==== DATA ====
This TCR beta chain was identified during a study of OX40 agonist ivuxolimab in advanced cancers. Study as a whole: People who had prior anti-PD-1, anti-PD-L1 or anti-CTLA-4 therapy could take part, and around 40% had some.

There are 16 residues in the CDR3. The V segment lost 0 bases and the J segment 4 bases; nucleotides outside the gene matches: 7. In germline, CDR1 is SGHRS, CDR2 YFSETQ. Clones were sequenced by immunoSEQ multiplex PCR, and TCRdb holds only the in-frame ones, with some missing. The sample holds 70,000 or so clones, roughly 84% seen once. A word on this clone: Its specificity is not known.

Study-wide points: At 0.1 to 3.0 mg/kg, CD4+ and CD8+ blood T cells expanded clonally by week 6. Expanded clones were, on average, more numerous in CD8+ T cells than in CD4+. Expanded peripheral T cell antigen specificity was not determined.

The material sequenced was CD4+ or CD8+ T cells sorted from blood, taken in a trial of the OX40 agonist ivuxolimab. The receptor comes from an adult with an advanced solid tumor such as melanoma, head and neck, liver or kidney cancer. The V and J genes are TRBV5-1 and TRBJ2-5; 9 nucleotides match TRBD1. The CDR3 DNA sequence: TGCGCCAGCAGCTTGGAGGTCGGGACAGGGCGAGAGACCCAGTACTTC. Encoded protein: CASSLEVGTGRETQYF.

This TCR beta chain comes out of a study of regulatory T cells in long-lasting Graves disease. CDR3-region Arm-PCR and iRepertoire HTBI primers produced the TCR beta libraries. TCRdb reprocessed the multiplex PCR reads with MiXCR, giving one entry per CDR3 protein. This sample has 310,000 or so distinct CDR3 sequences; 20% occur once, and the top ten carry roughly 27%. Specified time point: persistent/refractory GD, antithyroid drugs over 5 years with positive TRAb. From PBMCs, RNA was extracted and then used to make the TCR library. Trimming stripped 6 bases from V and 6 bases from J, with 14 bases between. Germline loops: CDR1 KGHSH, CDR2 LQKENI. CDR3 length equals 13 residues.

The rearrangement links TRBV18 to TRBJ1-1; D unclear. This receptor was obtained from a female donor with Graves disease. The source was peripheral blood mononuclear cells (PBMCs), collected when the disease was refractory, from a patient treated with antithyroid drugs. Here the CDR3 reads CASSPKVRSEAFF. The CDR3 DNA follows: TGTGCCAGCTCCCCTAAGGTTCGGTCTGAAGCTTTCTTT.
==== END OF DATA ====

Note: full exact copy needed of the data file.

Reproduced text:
This TCR beta chain was identified during a study of OX40 agonist ivuxolimab in advanced cancers. Study as a whole: People who had prior anti-PD-1, anti-PD-L1 or anti-CTLA-4 therapy could take part, and around 40% had some.

There are 16 residues in the CDR3. The V segment lost 0 bases and the J segment 4 bases; nucleotides outside the gene matches: 7. In germline, CDR1 is SGHRS, CDR2 YFSETQ. Clones were sequenced by immunoSEQ multiplex PCR, and TCRdb holds only the in-frame ones, with some missing. The sample holds 70,000 or so clones, roughly 84% seen once. A word on this clone: Its specificity is not known.

Study-wide points: At 0.1 to 3.0 mg/kg, CD4+ and CD8+ blood T cells expanded clonally by week 6. Expanded clones were, on average, more numerous in CD8+ T cells than in CD4+. Expanded peripheral T cell antigen specificity was not determined.

The material sequenced was CD4+ or CD8+ T cells sorted from blood, taken in a trial of the OX40 agonist ivuxolimab. The receptor comes from an adult with an advanced solid tumor such as melanoma, head and neck, liver or kidney cancer. The V and J genes are TRBV5-1 and TRBJ2-5; 9 nucleotides match TRBD1. The CDR3 DNA sequence: TGCGCCAGCAGCTTGGAGGTCGGGACAGGGCGAGAGACCCAGTACTTC. Encoded protein: CASSLEVGTGRETQYF.

This TCR beta chain comes out of a study of regulatory T cells in long-lasting Graves disease. CDR3-region Arm-PCR and iRepertoire HTBI primers produced the TCR beta libraries. TCRdb reprocessed the multiplex PCR reads with MiXCR, giving one entry per CDR3 protein. This sample has 310,000 or so distinct CDR3 sequences; 20% occur once, and the top ten carry roughly 27%. Specified time point: persistent/refractory GD, antithyroid drugs over 5 years with positive TRAb. From PBMCs, RNA was extracted and then used to make the TCR library. Trimming stripped 6 bases from V and 6 bases from J, with 14 bases between. Germline loops: CDR1 KGHSH, CDR2 LQKENI. CDR3 length equals 13 residues.

The rearrangement links TRBV18 to TRBJ1-1; D unclear. This receptor was obtained from a female donor with Graves disease. The source was peripheral blood mononuclear cells (PBMCs), collected when the disease was refractory, from a patient treated with antithyroid drugs. Here the CDR3 reads CASSPKVRSEAFF. The CDR3 DNA follows: TGTGCCAGCTCCCCTAAGGTTCGGTCTGAAGCTTTCTTT.